I also love not having to adhere to fixed office hours. Some days I prefer to get most of my work done in the morning and be free from lunch onwards, while other days I might decide to go be a tourist in the morning, have a nap in the afternoon and then work in the evening.
What are some of the challenges you have with this career and lifestyle?
Switching off from it is sometimes difficult, though I am definitely getting better at this. I have now made the decision to not work at weekends for more than half an hour a day and only if it’s absolutely necessary.
Feeling truly satisfied and enthused with what I do to earn money occasionally seems like a distant memory, and like something that isn’t likely to come back if I continue doing this. That said, I do not dislike what I do, it’s fine and there are certainly projects I look forward to working on, but most of the time I feel pretty neutral about it. I’ve come to realize and accept that maybe that’s OK too as I have other passions.
Nora’s Note: In my blogging career since 2006, I’ve also gone through periods where I’ve been quite uninspired by my work. I think this can be quite normal – and in some cases it’s an indication that it’s time for a shift. It’s different for everybody.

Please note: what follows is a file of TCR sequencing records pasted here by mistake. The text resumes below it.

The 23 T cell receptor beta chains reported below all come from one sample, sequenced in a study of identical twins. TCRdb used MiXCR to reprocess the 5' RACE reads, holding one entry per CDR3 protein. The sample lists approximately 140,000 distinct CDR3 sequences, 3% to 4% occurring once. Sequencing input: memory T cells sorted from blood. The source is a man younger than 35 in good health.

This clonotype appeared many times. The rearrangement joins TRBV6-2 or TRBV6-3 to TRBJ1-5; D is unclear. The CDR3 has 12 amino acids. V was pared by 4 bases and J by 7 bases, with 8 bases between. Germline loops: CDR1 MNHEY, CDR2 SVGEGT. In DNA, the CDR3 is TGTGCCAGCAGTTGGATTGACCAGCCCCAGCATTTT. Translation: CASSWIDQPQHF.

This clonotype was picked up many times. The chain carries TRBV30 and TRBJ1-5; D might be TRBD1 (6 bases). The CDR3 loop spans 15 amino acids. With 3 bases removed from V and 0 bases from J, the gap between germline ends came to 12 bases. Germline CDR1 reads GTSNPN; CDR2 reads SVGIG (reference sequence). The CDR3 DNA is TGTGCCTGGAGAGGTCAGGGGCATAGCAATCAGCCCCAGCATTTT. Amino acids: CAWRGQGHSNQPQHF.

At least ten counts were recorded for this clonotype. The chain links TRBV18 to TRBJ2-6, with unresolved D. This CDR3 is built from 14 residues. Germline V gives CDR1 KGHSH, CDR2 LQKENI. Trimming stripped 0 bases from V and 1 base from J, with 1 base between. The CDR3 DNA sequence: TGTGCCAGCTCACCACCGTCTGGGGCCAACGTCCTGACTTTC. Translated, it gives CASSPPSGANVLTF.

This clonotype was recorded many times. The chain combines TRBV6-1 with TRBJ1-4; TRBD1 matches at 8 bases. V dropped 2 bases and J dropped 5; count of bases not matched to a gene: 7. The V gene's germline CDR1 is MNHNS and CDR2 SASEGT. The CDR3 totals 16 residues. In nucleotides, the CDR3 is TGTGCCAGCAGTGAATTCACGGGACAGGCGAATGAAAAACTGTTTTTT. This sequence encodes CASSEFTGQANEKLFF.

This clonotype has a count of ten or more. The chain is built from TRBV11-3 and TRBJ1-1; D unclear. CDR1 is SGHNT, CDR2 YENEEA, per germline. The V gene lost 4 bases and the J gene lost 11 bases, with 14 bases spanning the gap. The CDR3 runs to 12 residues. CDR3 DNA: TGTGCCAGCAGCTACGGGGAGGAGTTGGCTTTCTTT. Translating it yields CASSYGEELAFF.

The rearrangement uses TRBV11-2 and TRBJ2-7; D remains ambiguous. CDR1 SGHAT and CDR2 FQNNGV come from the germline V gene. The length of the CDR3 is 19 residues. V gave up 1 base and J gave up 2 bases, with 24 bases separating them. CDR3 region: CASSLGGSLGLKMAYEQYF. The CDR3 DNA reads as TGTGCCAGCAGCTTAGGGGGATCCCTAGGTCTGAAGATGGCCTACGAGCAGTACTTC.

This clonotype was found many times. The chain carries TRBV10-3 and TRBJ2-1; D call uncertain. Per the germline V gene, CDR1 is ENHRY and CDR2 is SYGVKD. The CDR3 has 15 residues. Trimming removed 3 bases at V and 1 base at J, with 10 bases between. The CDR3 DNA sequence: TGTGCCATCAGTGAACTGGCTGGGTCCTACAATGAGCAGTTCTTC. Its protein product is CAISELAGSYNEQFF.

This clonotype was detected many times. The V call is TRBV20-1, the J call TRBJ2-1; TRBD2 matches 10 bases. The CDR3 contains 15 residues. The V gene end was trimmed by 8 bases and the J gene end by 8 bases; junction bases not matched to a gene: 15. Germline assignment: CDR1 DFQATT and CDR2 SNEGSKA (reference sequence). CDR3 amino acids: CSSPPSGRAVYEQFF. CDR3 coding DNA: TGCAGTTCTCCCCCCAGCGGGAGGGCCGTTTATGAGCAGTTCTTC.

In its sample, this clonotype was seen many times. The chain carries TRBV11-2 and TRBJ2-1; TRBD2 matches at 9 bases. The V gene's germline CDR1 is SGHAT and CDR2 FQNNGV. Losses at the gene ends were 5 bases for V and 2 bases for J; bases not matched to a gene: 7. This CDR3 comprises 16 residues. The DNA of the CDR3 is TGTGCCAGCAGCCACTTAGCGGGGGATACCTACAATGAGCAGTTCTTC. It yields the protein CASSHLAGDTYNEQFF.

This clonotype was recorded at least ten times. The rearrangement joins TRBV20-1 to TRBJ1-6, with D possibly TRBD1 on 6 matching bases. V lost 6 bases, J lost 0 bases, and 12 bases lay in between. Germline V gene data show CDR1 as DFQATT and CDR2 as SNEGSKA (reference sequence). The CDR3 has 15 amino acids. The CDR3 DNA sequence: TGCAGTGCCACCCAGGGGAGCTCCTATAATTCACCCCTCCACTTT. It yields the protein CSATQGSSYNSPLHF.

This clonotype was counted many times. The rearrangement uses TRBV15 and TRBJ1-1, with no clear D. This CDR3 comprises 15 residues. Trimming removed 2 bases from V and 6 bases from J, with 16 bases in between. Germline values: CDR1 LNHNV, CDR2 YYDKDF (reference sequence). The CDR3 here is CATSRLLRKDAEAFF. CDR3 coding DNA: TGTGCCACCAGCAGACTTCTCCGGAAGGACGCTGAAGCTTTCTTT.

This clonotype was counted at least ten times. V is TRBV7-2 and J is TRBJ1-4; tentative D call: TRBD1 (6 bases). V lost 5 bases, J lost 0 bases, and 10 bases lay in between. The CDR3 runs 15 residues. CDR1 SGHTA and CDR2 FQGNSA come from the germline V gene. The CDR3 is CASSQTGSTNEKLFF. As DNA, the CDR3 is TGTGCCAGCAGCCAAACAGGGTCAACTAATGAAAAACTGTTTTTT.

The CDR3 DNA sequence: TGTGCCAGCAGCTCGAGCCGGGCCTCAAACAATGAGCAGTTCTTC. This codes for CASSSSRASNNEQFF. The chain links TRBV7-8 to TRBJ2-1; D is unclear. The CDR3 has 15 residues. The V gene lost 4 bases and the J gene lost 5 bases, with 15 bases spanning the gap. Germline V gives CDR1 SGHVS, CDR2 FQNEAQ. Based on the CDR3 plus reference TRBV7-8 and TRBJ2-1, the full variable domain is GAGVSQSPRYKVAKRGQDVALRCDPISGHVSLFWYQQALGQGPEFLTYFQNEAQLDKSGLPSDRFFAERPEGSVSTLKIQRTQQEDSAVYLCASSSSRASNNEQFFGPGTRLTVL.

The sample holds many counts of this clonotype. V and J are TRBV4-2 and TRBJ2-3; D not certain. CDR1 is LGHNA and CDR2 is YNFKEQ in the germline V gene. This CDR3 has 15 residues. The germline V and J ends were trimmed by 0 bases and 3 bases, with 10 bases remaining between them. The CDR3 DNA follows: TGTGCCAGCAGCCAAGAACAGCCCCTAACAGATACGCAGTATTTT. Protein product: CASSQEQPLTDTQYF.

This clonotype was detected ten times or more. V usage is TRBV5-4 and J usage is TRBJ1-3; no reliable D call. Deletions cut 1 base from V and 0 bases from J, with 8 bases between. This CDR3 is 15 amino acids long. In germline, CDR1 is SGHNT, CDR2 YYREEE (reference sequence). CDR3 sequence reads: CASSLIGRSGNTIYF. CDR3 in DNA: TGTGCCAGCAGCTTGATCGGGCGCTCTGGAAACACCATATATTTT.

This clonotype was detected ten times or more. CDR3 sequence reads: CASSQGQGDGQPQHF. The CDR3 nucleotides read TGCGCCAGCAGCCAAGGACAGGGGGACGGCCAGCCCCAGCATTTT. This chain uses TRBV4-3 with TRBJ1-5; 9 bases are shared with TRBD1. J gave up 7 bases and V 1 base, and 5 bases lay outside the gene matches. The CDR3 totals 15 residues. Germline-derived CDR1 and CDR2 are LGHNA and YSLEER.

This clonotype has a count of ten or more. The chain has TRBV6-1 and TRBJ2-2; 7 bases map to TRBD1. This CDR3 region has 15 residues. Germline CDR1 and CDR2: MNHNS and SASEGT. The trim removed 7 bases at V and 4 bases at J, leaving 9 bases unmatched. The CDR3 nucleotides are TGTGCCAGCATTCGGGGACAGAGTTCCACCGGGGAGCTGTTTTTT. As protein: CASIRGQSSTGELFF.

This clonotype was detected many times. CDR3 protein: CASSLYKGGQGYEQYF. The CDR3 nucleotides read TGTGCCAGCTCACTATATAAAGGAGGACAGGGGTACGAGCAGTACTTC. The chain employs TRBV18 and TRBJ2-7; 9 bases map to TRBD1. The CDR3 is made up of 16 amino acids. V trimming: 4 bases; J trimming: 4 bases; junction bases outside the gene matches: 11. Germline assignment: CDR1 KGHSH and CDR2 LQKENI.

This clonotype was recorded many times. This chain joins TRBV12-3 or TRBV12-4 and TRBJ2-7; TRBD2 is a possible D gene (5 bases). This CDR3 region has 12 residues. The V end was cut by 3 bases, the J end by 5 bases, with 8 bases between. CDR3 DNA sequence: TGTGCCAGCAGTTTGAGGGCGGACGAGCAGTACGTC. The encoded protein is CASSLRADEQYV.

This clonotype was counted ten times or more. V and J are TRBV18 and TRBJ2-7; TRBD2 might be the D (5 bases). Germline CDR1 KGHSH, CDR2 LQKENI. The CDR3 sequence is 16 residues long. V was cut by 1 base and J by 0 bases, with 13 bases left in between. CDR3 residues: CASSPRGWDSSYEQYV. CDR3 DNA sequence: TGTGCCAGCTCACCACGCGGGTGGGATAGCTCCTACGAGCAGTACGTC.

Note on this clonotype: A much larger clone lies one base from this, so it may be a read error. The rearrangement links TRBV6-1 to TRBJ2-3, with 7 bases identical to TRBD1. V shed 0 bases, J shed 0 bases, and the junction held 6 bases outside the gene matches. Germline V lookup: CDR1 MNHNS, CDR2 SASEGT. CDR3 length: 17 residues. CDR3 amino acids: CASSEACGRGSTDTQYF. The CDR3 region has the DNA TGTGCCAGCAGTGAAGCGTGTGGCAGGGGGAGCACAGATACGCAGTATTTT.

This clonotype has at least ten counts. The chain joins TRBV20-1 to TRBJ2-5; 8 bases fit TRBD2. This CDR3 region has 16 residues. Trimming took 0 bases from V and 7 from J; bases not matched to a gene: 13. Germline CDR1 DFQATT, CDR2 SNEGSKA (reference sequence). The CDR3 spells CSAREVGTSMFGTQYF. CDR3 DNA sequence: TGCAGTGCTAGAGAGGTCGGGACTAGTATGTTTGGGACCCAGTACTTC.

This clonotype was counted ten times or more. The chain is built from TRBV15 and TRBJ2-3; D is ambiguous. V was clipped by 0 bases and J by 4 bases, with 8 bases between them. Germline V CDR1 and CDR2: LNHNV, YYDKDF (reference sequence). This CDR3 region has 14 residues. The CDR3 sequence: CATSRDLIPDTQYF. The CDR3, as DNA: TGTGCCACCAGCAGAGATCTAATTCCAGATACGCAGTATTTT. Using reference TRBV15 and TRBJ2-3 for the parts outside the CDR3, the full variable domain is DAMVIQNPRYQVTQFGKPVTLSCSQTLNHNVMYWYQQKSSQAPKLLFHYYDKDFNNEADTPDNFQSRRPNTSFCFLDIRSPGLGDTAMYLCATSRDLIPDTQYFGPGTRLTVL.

What is your vision for the future of your lifestyle on the road?
I’m not sure I can describe what I do as a career, and I’m also not sure how long I want to continue it. I do think I want some kind of flexible work situation for the foreseeable future, because the idea of working 9-5, 40 hours a week in an office fills me with dread.
However, I’m really not sure how much longer I want all of my income to be from freelance writing work. I am starting to think about finding some kind of employed (obviously part-time) work that could provide some regular income and also mean I’m not solely responsible for drumming up business and making sure I’m earning enough.
Any advice for the aspiring traveler about living and working on the road and managing finances?
Keep good records. Put all of your invoices, expenses, and information about who owes you money and when together in a way that makes sense to you and facilitates find things when you need them. I know it’s not the most inspirational or sexiest piece of advice, but it will definitely save you a lot of time and potentially stress in the long run.